Does Religion Affect Economic Growth and Happiness? Evidence from Ramadan

45 Pages Posted: 28 Dec 2013 Last revised: 6 Jan 2022

See all articles by Filipe R. Campante

Filipe R. Campante

Harvard University - Harvard Kennedy School (HKS)

David Yanagizawa-Drott

University of Zurich

Multiple version iconThere are 2 versions of this paper

Date Written: December 2013

Abstract

We study the economic effects of religious practices in the context of the observance of Ramadan fasting, one of the central tenets of Islam. To establish causality, we exploit variation in the length of the fasting period due to the rotating Islamic calendar. We report two key, quantitatively meaningful results: 1) longer Ramadan fasting has a negative effect on output growth in Muslim countries, and 2) it increases subjective well-being among Muslims. We then examine labor market outcomes, and find that these results cannot be primarily explained by a direct reduction in labor productivity due to fasting. Instead, the evidence indicates that Ramadan affects Muslims' relative preferences regarding work and religiosity, suggesting that the mechanism operates at least partly by changing beliefs and values that influence labor supply and occupational choices beyond the month of Ramadan itself. Together, our results indicate that religious practices can affect labor supply choices in ways that have negative implications for economic performance, but that nevertheless increase subjective well-being among followers.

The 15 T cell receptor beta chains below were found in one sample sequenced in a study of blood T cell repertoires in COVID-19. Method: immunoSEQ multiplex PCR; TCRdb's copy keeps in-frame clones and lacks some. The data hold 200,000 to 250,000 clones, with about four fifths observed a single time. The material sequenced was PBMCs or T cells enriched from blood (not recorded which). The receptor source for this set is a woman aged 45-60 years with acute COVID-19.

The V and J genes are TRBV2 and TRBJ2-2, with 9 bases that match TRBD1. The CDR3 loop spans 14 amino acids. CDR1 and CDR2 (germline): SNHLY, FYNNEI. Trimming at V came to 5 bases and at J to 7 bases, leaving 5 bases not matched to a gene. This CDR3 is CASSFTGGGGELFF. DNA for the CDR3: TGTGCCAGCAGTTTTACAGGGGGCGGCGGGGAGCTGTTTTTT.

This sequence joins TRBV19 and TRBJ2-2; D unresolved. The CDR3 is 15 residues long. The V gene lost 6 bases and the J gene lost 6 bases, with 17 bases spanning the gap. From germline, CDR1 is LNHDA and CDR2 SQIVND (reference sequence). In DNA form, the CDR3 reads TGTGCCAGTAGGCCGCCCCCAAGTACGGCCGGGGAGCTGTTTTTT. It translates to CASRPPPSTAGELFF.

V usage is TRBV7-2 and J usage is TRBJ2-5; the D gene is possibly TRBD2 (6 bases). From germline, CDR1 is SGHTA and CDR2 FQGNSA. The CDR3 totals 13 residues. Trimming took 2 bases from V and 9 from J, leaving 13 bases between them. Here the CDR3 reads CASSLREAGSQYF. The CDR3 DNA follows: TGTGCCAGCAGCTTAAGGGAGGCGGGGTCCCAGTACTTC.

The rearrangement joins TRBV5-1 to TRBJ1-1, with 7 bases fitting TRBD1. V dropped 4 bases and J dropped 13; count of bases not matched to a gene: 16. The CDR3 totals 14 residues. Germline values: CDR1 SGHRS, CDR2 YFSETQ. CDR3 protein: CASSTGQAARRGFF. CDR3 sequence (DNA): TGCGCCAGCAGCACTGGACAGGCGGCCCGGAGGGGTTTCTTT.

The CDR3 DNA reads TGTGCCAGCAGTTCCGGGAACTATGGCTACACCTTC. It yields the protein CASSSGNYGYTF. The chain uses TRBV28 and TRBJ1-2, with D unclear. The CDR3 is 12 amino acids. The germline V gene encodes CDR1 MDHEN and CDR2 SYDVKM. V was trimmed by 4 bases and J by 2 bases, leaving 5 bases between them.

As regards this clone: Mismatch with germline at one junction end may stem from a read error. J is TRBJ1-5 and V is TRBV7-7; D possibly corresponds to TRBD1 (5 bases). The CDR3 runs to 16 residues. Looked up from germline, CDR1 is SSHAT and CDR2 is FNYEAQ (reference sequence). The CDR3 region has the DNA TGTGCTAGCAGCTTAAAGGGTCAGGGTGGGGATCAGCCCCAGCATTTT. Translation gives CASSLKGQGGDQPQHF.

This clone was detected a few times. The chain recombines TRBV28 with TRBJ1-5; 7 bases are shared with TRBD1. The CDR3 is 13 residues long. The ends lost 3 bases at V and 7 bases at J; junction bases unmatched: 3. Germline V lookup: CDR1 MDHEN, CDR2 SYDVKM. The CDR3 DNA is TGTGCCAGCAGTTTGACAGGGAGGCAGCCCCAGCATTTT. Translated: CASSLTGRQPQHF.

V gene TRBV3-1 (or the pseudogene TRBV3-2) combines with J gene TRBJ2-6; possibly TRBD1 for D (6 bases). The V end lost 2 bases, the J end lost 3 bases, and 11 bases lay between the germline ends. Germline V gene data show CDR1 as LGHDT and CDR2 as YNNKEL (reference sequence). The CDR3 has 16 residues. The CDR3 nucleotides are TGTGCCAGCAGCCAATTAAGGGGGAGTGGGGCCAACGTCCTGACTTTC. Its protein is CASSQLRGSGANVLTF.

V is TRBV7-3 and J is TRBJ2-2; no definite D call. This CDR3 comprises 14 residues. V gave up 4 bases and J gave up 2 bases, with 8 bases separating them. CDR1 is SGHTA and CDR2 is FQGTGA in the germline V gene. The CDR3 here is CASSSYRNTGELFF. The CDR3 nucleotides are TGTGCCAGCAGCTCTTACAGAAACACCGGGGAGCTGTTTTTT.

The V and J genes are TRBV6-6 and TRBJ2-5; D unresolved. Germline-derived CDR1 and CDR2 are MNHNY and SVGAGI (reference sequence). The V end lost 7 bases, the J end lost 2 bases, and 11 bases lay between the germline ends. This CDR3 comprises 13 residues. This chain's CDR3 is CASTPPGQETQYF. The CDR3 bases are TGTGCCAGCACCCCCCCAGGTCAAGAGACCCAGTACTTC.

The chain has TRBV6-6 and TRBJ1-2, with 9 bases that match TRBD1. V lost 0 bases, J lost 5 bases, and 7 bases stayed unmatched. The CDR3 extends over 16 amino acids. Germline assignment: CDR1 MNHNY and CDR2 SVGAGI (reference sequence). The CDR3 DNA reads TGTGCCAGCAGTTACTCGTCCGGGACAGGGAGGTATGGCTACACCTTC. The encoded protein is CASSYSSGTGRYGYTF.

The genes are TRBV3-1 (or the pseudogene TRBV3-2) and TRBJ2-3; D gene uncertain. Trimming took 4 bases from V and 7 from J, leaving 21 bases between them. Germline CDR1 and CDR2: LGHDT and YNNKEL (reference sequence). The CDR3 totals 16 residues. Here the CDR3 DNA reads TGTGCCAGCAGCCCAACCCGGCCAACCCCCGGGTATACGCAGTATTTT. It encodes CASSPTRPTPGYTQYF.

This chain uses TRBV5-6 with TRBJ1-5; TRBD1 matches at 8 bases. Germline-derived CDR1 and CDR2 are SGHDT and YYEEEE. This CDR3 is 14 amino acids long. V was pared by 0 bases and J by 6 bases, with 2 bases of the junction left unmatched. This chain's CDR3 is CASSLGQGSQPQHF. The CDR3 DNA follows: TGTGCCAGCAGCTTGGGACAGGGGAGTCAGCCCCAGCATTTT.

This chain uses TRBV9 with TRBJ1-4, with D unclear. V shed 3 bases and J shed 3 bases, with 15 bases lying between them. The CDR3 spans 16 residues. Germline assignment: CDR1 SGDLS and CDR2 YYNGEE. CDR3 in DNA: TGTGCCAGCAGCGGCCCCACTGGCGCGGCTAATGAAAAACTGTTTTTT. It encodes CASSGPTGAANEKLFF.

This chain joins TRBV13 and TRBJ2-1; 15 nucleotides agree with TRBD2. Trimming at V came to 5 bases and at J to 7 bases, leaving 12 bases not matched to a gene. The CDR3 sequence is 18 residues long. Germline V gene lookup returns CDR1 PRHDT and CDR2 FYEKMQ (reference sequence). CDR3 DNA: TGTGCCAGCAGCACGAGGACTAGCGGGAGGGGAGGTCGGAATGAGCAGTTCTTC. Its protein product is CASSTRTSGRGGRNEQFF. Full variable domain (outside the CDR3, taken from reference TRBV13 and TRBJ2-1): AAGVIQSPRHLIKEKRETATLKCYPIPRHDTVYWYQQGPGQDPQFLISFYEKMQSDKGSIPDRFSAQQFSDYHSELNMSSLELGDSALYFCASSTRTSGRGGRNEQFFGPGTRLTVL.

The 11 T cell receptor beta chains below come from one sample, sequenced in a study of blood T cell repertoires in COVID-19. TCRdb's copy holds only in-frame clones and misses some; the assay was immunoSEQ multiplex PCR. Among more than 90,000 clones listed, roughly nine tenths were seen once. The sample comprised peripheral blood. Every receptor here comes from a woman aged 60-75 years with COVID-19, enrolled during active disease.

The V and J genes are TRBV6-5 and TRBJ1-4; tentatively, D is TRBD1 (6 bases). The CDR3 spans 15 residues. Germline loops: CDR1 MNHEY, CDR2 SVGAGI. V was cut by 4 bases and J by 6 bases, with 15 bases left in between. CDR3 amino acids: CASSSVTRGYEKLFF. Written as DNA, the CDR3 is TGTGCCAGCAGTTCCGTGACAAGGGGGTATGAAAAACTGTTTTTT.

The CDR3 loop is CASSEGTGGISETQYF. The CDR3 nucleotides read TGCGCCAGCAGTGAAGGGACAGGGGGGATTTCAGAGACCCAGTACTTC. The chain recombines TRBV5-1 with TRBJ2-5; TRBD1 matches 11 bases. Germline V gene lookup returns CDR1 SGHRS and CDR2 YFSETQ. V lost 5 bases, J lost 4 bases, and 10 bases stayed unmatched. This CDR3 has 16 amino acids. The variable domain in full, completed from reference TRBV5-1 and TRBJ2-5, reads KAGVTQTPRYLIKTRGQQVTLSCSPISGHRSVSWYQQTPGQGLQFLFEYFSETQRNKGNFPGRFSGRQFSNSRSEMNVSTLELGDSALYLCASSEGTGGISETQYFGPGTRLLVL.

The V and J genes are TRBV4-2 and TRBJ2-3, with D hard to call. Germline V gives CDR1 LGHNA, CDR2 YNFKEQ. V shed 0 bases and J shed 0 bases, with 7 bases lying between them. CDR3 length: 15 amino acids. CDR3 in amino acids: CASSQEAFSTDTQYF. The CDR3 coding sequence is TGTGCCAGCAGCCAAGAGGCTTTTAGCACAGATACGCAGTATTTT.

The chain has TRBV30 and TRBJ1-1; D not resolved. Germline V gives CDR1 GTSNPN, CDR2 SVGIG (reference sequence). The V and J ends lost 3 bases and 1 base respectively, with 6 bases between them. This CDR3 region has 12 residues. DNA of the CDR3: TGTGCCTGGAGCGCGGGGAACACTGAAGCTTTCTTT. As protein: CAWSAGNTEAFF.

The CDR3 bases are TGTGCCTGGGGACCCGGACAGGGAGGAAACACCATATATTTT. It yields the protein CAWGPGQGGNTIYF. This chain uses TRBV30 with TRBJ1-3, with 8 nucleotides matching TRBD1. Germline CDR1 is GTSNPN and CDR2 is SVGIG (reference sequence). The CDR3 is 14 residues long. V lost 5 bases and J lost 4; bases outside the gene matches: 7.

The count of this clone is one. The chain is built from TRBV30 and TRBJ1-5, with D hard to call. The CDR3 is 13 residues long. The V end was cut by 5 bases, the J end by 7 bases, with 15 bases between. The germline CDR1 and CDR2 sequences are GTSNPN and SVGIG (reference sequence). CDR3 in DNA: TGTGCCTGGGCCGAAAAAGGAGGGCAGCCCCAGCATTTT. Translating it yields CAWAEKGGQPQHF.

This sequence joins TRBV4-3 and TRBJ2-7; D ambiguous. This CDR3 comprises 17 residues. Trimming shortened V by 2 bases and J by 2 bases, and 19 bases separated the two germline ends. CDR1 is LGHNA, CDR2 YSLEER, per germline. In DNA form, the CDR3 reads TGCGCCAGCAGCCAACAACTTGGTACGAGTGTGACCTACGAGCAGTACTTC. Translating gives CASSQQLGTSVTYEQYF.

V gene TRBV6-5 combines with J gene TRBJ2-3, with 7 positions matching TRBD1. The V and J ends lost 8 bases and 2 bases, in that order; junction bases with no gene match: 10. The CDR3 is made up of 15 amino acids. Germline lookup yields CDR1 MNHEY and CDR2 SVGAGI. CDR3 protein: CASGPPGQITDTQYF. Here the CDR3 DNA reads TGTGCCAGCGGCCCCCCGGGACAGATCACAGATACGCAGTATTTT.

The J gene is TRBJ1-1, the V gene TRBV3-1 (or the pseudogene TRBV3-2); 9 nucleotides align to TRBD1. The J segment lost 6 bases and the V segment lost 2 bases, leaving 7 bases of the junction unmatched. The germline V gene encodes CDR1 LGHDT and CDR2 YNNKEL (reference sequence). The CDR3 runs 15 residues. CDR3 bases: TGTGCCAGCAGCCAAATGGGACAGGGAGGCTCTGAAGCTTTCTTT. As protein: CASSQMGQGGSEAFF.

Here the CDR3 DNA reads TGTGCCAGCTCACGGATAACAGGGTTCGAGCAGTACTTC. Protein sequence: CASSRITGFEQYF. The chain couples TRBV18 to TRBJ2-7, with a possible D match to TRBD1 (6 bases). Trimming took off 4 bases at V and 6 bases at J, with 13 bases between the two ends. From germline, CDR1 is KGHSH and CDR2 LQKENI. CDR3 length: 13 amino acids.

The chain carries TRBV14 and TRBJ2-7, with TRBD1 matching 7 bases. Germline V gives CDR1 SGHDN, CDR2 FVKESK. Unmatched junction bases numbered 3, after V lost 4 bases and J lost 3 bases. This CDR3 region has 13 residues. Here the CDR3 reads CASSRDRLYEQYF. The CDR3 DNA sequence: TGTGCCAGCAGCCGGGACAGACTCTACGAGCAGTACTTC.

Suggested Citation

Campante, Filipe R. and Yanagizawa-Drott, David, Does Religion Affect Economic Growth and Happiness? Evidence from Ramadan (December 2013). NBER Working Paper No. w19768, Available at SSRN: https://ssrn.com/abstract=2372479

Filipe R. Campante (Contact Author)

Harvard University - Harvard Kennedy School (HKS) ( email )

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David Yanagizawa-Drott

University of Zurich ( email )

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Switzerland

HOME PAGE: http://Econ.uzh.ch

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